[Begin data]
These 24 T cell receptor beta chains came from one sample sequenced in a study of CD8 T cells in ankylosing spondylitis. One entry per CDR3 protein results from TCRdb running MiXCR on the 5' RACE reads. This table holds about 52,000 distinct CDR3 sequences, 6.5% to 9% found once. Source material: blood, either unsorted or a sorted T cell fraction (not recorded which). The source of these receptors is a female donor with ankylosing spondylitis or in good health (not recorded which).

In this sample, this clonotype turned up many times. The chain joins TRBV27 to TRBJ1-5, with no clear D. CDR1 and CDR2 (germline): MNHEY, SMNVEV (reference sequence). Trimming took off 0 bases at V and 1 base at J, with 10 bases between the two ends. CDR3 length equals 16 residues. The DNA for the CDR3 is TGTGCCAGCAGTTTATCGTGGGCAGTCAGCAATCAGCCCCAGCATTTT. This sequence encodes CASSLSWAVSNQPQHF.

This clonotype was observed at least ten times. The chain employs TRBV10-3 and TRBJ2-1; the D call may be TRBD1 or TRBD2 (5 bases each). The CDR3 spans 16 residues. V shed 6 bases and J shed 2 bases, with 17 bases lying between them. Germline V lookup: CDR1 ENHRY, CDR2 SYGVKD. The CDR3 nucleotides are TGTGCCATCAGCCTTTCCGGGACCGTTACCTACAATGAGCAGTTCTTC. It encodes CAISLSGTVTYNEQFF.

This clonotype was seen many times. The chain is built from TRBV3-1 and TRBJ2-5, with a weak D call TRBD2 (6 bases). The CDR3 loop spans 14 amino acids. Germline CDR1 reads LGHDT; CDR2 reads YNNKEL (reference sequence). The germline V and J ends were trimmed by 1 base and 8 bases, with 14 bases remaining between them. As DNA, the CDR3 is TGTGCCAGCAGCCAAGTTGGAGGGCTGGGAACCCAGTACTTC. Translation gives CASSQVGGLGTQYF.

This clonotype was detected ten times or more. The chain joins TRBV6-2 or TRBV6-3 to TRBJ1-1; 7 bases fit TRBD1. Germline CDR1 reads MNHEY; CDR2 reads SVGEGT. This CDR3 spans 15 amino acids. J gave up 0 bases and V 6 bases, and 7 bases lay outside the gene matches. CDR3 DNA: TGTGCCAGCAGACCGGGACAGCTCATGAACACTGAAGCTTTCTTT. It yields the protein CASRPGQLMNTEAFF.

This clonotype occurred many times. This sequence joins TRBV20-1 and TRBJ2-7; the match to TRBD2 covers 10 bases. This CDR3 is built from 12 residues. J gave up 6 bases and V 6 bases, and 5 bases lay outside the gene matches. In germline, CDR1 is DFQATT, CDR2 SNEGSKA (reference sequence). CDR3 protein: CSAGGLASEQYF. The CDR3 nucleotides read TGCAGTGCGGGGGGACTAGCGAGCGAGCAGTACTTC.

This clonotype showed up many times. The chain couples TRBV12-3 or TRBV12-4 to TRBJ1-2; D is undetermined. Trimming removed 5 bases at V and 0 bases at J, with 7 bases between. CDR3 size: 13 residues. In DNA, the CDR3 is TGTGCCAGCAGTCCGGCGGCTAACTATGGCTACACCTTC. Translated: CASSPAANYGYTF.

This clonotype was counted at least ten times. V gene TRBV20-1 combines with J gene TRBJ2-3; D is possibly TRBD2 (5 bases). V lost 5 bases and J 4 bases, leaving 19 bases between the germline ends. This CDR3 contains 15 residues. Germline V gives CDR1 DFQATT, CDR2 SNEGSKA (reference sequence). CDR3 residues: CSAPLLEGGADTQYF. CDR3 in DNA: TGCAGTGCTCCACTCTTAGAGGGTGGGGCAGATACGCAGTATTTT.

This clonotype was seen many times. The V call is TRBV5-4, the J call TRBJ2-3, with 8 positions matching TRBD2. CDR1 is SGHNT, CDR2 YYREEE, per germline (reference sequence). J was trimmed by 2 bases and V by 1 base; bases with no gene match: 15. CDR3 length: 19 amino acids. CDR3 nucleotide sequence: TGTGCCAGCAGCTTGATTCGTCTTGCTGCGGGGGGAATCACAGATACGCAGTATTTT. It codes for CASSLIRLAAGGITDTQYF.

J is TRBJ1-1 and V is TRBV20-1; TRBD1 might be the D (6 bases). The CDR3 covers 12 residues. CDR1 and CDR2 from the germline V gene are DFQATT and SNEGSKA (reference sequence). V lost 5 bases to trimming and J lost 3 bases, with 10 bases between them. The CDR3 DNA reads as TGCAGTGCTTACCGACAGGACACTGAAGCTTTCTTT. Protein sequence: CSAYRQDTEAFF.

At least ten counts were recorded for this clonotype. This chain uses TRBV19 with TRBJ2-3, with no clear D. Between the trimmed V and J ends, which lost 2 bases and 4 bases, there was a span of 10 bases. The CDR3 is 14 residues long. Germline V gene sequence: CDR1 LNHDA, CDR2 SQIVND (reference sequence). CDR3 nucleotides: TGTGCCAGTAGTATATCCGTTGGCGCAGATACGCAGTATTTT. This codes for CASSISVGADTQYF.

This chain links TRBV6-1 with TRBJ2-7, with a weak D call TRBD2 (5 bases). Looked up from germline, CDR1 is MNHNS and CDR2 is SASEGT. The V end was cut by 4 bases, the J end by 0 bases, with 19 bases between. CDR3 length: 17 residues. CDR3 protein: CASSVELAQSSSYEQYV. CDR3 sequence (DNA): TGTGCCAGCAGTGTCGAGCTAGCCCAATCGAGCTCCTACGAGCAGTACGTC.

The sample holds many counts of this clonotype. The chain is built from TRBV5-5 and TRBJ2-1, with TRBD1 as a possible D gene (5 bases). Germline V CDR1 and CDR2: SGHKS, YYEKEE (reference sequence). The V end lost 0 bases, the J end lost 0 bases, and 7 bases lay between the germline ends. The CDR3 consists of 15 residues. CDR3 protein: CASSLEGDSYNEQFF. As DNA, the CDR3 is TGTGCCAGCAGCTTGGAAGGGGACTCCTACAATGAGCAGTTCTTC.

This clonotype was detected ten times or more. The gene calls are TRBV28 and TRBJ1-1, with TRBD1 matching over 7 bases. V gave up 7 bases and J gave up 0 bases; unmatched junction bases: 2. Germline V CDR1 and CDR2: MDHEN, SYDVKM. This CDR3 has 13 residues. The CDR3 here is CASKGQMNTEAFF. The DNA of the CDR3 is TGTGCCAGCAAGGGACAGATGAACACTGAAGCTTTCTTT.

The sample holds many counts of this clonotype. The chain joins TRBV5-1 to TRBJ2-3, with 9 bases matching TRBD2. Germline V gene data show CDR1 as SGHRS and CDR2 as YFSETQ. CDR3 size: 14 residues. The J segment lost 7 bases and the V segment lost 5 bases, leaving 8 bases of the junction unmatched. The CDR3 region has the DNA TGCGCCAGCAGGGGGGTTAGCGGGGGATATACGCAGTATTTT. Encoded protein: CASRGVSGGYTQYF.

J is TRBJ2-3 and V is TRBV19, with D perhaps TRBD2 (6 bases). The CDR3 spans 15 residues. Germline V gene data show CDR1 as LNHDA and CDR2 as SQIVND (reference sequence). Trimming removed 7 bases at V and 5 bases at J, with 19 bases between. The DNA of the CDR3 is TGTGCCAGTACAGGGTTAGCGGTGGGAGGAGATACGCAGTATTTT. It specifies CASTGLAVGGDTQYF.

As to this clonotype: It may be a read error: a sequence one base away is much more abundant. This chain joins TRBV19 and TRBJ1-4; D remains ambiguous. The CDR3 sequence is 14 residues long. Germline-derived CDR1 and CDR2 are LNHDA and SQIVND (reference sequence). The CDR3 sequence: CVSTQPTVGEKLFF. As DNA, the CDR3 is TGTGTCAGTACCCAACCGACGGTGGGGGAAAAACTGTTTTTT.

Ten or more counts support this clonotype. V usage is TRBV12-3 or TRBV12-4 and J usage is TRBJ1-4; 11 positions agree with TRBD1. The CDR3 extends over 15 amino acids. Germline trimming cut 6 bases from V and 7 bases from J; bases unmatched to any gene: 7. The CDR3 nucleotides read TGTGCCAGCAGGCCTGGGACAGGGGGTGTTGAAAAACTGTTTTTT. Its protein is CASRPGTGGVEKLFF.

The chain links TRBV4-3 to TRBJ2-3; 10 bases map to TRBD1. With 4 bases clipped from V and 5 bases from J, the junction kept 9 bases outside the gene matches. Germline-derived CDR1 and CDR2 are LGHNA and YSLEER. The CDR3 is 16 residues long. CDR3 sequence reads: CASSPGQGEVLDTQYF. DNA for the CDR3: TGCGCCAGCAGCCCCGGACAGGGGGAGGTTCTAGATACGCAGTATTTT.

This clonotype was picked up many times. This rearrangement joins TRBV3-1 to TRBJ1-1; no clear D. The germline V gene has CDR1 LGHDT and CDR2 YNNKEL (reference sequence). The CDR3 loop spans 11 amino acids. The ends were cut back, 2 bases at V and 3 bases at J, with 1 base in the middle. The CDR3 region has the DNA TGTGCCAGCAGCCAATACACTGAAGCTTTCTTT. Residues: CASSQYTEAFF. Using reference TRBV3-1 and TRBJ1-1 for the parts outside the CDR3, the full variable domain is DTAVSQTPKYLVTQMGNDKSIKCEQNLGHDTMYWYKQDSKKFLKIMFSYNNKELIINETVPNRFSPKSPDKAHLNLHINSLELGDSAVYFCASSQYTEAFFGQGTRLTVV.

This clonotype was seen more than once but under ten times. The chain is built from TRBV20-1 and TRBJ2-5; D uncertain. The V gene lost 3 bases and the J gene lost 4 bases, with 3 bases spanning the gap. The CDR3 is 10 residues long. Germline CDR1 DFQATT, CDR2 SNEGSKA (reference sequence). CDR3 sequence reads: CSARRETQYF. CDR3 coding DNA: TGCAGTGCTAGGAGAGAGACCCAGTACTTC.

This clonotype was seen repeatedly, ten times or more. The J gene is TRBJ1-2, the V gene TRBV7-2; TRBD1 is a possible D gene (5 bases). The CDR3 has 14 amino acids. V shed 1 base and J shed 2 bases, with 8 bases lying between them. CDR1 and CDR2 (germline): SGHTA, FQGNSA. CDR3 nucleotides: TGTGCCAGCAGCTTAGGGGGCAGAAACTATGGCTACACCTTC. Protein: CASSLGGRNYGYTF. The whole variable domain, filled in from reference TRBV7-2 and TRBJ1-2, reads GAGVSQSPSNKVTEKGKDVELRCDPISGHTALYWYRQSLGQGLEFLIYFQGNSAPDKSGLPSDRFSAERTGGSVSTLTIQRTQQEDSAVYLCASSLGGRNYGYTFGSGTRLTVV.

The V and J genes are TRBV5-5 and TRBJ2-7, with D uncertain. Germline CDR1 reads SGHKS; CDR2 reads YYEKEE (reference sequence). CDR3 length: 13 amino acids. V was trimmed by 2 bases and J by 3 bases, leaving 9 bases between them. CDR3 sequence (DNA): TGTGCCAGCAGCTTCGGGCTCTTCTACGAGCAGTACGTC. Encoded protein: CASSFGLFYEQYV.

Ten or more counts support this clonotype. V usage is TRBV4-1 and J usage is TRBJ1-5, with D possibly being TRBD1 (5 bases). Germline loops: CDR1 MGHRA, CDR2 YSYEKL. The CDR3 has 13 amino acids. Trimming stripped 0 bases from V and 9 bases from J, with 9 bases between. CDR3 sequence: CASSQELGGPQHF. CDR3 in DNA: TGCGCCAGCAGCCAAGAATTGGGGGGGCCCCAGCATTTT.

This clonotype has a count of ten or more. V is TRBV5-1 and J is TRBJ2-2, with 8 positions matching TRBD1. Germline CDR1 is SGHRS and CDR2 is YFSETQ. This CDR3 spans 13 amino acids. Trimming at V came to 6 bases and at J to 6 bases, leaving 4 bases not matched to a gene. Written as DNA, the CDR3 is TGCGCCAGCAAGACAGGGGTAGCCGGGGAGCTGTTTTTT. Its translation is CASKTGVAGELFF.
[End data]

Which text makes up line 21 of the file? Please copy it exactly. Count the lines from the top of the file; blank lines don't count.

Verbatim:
This clonotype was seen more than once but under ten times. The chain is built from TRBV20-1 and TRBJ2-5; D uncertain. The V gene lost 3 bases and the J gene lost 4 bases, with 3 bases spanning the gap. The CDR3 is 10 residues long. Germline CDR1 DFQATT, CDR2 SNEGSKA (reference sequence). CDR3 sequence reads: CSARRETQYF. CDR3 coding DNA: TGCAGTGCTAGGAGAGAGACCCAGTACTTC.